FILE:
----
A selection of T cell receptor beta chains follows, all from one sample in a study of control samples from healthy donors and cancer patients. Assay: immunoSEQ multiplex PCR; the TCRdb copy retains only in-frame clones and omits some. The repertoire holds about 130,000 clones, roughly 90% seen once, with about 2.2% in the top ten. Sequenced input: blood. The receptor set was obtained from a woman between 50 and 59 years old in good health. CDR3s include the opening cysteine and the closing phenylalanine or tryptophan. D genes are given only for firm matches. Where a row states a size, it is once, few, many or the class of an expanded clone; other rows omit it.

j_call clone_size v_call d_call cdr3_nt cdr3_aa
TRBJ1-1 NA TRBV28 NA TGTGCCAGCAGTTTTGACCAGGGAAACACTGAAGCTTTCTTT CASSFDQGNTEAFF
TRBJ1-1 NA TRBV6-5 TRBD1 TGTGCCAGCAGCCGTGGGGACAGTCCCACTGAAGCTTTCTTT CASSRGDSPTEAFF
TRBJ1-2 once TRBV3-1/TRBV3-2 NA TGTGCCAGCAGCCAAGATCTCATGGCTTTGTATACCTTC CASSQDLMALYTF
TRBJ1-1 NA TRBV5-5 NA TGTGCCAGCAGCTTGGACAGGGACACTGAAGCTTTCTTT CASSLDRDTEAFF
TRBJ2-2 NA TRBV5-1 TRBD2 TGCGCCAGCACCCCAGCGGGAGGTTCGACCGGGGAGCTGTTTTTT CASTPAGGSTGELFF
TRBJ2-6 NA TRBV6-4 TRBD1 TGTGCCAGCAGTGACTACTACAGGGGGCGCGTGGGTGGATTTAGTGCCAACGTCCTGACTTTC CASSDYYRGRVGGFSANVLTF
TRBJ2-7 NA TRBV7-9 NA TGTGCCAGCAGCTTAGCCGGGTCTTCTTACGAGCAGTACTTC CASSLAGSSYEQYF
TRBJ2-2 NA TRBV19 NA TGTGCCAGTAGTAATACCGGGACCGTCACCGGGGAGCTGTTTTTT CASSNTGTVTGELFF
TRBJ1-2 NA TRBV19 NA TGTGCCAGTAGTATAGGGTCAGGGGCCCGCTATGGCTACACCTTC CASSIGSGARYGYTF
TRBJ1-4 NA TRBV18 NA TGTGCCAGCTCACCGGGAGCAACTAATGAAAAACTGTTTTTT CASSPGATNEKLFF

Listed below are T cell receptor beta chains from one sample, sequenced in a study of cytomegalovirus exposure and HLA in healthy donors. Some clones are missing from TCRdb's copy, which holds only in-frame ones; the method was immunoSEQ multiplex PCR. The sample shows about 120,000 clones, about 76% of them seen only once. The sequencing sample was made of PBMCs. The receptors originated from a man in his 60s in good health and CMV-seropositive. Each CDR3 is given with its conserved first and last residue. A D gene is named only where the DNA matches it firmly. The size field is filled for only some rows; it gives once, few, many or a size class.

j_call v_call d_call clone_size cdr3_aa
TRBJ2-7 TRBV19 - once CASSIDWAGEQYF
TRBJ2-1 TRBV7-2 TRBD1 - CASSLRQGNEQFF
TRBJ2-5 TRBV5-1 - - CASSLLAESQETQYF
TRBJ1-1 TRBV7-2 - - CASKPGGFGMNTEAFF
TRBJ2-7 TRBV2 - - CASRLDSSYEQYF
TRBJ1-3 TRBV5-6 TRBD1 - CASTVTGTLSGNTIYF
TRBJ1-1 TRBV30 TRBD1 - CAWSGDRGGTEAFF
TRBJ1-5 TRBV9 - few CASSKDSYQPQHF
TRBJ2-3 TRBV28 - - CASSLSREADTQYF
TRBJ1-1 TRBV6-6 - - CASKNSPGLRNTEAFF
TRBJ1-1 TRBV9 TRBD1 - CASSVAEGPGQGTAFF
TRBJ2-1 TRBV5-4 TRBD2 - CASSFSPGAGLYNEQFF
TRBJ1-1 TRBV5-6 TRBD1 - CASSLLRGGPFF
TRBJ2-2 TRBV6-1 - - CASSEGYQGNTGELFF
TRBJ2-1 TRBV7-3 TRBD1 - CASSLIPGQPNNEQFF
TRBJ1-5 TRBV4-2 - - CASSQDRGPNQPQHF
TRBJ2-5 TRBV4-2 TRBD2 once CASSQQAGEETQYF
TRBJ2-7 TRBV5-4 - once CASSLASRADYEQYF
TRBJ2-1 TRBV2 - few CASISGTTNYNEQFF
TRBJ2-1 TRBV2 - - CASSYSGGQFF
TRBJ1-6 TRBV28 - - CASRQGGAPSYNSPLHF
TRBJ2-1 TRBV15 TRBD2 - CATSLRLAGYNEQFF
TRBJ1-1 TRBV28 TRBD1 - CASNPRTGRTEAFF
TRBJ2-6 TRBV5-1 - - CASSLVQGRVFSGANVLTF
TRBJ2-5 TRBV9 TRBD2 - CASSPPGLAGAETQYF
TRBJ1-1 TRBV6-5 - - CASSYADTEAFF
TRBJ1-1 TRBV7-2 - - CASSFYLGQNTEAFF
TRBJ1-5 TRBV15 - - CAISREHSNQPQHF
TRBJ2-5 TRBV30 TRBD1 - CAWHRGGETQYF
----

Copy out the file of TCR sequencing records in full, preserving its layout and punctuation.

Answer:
A selection of T cell receptor beta chains follows, all from one sample in a study of control samples from healthy donors and cancer patients. Assay: immunoSEQ multiplex PCR; the TCRdb copy retains only in-frame clones and omits some. The repertoire holds about 130,000 clones, roughly 90% seen once, with about 2.2% in the top ten. Sequenced input: blood. The receptor set was obtained from a woman between 50 and 59 years old in good health. CDR3s include the opening cysteine and the closing phenylalanine or tryptophan. D genes are given only for firm matches. Where a row states a size, it is once, few, many or the class of an expanded clone; other rows omit it.

j_call clone_size v_call d_call cdr3_nt cdr3_aa
TRBJ1-1 NA TRBV28 NA TGTGCCAGCAGTTTTGACCAGGGAAACACTGAAGCTTTCTTT CASSFDQGNTEAFF
TRBJ1-1 NA TRBV6-5 TRBD1 TGTGCCAGCAGCCGTGGGGACAGTCCCACTGAAGCTTTCTTT CASSRGDSPTEAFF
TRBJ1-2 once TRBV3-1/TRBV3-2 NA TGTGCCAGCAGCCAAGATCTCATGGCTTTGTATACCTTC CASSQDLMALYTF
TRBJ1-1 NA TRBV5-5 NA TGTGCCAGCAGCTTGGACAGGGACACTGAAGCTTTCTTT CASSLDRDTEAFF
TRBJ2-2 NA TRBV5-1 TRBD2 TGCGCCAGCACCCCAGCGGGAGGTTCGACCGGGGAGCTGTTTTTT CASTPAGGSTGELFF
TRBJ2-6 NA TRBV6-4 TRBD1 TGTGCCAGCAGTGACTACTACAGGGGGCGCGTGGGTGGATTTAGTGCCAACGTCCTGACTTTC CASSDYYRGRVGGFSANVLTF
TRBJ2-7 NA TRBV7-9 NA TGTGCCAGCAGCTTAGCCGGGTCTTCTTACGAGCAGTACTTC CASSLAGSSYEQYF
TRBJ2-2 NA TRBV19 NA TGTGCCAGTAGTAATACCGGGACCGTCACCGGGGAGCTGTTTTTT CASSNTGTVTGELFF
TRBJ1-2 NA TRBV19 NA TGTGCCAGTAGTATAGGGTCAGGGGCCCGCTATGGCTACACCTTC CASSIGSGARYGYTF
TRBJ1-4 NA TRBV18 NA TGTGCCAGCTCACCGGGAGCAACTAATGAAAAACTGTTTTTT CASSPGATNEKLFF

Listed below are T cell receptor beta chains from one sample, sequenced in a study of cytomegalovirus exposure and HLA in healthy donors. Some clones are missing from TCRdb's copy, which holds only in-frame ones; the method was immunoSEQ multiplex PCR. The sample shows about 120,000 clones, about 76% of them seen only once. The sequencing sample was made of PBMCs. The receptors originated from a man in his 60s in good health and CMV-seropositive. Each CDR3 is given with its conserved first and last residue. A D gene is named only where the DNA matches it firmly. The size field is filled for only some rows; it gives once, few, many or a size class.

j_call v_call d_call clone_size cdr3_aa
TRBJ2-7 TRBV19 - once CASSIDWAGEQYF
TRBJ2-1 TRBV7-2 TRBD1 - CASSLRQGNEQFF
TRBJ2-5 TRBV5-1 - - CASSLLAESQETQYF
TRBJ1-1 TRBV7-2 - - CASKPGGFGMNTEAFF
TRBJ2-7 TRBV2 - - CASRLDSSYEQYF
TRBJ1-3 TRBV5-6 TRBD1 - CASTVTGTLSGNTIYF
TRBJ1-1 TRBV30 TRBD1 - CAWSGDRGGTEAFF
TRBJ1-5 TRBV9 - few CASSKDSYQPQHF
TRBJ2-3 TRBV28 - - CASSLSREADTQYF
TRBJ1-1 TRBV6-6 - - CASKNSPGLRNTEAFF
TRBJ1-1 TRBV9 TRBD1 - CASSVAEGPGQGTAFF
TRBJ2-1 TRBV5-4 TRBD2 - CASSFSPGAGLYNEQFF
TRBJ1-1 TRBV5-6 TRBD1 - CASSLLRGGPFF
TRBJ2-2 TRBV6-1 - - CASSEGYQGNTGELFF
TRBJ2-1 TRBV7-3 TRBD1 - CASSLIPGQPNNEQFF
TRBJ1-5 TRBV4-2 - - CASSQDRGPNQPQHF
TRBJ2-5 TRBV4-2 TRBD2 once CASSQQAGEETQYF
TRBJ2-7 TRBV5-4 - once CASSLASRADYEQYF
TRBJ2-1 TRBV2 - few CASISGTTNYNEQFF
TRBJ2-1 TRBV2 - - CASSYSGGQFF
TRBJ1-6 TRBV28 - - CASRQGGAPSYNSPLHF
TRBJ2-1 TRBV15 TRBD2 - CATSLRLAGYNEQFF
TRBJ1-1 TRBV28 TRBD1 - CASNPRTGRTEAFF
TRBJ2-6 TRBV5-1 - - CASSLVQGRVFSGANVLTF
TRBJ2-5 TRBV9 TRBD2 - CASSPPGLAGAETQYF
TRBJ1-1 TRBV6-5 - - CASSYADTEAFF
TRBJ1-1 TRBV7-2 - - CASSFYLGQNTEAFF
TRBJ1-5 TRBV15 - - CAISREHSNQPQHF
TRBJ2-5 TRBV30 TRBD1 - CAWHRGGETQYF